Patrolmen’s Benevolent Association President Patrick Lynch fired a number shots against just about everyone in New York City in the wake of an NYPD officer violently assaulting retired tennis star James Blake in Manhattan. At first, he sent a letter to reporters about publicizing the incident, mocking the fact they don’t have dangerous jobs (which isn’t true for many reporters, especially those who work in war zones) and that only cops can judge other cops (which, at best, is a perverse understanding of the American judicial system). He also called the outrage against the tackling of an innocent man, widely assumed to be misidentified because of his blackness alone, “un-American,” as if he were trying out for the role of a frothing Joe McCarthy in a post-Soviet world.
On the one hand, in isolation, Mr. Lynch’s temper tantrum can be explained by his job: As a PBA boss, he’s mandated to defend his members no matter what. Another is that in order to maintain political support (he was re-elected this year in a contested election) he has to tell cops what they want to hear, no matter how much that offends the public. And that’s precisely the problem. His condescending and bullying outbursts aren’t just his personal foibles, but they represent the mindset of the 30,000 armed troops on the ground, a serious attitude problem that needs to change.
For a lot of criminal justice reform activists, the outrage in the Blake affair is a slap in the face to their work.
First, let’s get one thing out of the way. The Blake incident is getting the attention not just from the media but from City Hall and 1 Police Plaza because of who he is, a famous and wealthy athlete. But he’s the victim of a system that has terrorized many other people who come from the shadows, the working class and the poor. Shop-owner Eric Garner was strangled to death on the street for selling untaxed cigarettes. Akai Gurley and Tim Stansbury, both unarmed and committing no crimes, were killed in public housing complexes because their existences startled a jittery officer. Liberian immigrant Amadou Diallo died in a hail of gunfire, because he tried to identify himself to police.
Put that in the context of the fact that the Comptroller’s office reported in August that the city paid $217 million in one year for in settlements for police excess cases, the most for any city agency. The Blake affair really is just a speck on that radar, and since that settlement money comes out the general budget rather than the NYPD coffers, cops never really feel the pinch for their misdeeds.
For a lot of criminal justice reform activists, the outrage in the Blake affair is a slap in the face to their work. For decades they’ve been trying to raise awareness, but only when a wealthy celebrity feels the brunt of the a department out of control do people in power feel obliged to listen. That’s understandable, but as unfair as that seems, the situation is putting pressure on Mayor Bill de Blasio, who tends to give deference to his tough-on-crime and data-obsessed police commissioner, Bill Bratton. For better or worse, this is a moment beleaguered cop reform activists can seize.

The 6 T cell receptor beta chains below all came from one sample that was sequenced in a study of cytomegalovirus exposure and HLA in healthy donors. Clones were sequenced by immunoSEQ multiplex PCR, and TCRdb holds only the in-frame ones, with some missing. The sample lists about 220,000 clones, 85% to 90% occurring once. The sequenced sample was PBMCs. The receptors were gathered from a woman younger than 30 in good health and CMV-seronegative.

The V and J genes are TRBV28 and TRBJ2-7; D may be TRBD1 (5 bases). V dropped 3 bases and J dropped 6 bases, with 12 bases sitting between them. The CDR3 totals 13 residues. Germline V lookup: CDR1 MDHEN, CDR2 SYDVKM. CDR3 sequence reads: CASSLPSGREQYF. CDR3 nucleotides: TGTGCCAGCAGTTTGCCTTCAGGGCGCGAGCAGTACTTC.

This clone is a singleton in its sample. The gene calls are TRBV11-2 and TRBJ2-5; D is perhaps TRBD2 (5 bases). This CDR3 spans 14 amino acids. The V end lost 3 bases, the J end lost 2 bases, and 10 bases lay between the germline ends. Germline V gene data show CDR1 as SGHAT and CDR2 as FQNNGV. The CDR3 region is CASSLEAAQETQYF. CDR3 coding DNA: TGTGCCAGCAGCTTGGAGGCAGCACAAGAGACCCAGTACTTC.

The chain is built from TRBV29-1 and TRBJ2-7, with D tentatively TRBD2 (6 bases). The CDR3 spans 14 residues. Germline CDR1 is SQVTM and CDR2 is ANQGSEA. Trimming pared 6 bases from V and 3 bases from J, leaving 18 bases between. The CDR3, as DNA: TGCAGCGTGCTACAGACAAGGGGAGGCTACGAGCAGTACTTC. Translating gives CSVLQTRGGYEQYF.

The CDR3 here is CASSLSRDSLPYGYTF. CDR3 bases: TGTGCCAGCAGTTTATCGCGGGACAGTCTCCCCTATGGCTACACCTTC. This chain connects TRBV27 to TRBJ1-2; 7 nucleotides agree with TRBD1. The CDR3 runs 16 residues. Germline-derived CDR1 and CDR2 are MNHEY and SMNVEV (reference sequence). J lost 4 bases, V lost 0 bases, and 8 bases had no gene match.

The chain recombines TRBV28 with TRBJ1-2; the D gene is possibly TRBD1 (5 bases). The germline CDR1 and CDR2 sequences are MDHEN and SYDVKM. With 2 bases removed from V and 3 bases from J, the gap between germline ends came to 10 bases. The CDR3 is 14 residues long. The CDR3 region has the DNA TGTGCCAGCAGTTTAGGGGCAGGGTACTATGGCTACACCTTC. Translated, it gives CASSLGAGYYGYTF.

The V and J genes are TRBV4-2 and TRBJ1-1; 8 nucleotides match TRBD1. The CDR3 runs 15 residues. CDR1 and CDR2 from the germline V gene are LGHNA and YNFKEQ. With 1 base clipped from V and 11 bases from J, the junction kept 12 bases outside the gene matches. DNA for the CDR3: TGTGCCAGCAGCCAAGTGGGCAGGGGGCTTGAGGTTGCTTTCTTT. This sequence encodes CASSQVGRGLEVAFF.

Hence why Mr. Lynch’s outburst is so telling, since he knows the change could actually be on the way. Indeed, Mr Lynch has spoken out against the use of body cameras, requirements for cops to disclose who they are to citizens, the creation of an inspector general and the use of a special prosecutor in police excess cases. Mr. Lynch has even gone on the offensive when de Blasio has tried to extend an olive branch. When the mayor including hiring more than 1,000 cops the commissioner as for in the budget this year, Mr. Lynch denounced it as a drop in the bucket.
We need all of that oversight, and what we also need is a system whereby settlements for police excess come out of police budgets, so commanders will be forced to instill a sense of discipline on the ground.
So it’s not really a surprise that Mr. Lynch has chosen to inflame the rhetoric, especially by playing the victim, playing into the myth of the “war on cops.” It will take destroying that myth in order to force through real change, and doing so isn’t terribly hard to do. As a brilliant op-ed from an Iraq vet and current police cadet explained, cop killings are at a 20 year low and according to the US Bureau of Labor Statistics the fatality rate for law enforcement officers is lower than for construction workers and farmers. And according to the National Law Enforcement Officers Memorial Fund, more officers are killed in traffic and “horse related” accidents than by gun shots.
Even if skepticism of both NYPD practices increases and the PBA’s cries of victimhood, don’t expect for Mr. Lynch to meet the mayor or criminal justice reform activists even a quarter of the way, but that’s not really the point. The point is to marginalize Mr. Lynch’s nonsense, because it has no place in a rational debate. Fortunately, Mr. Lynch’s public celebration of an officer with a checkered past who assaulted Mr. Blake for minding his own business helps in that effort.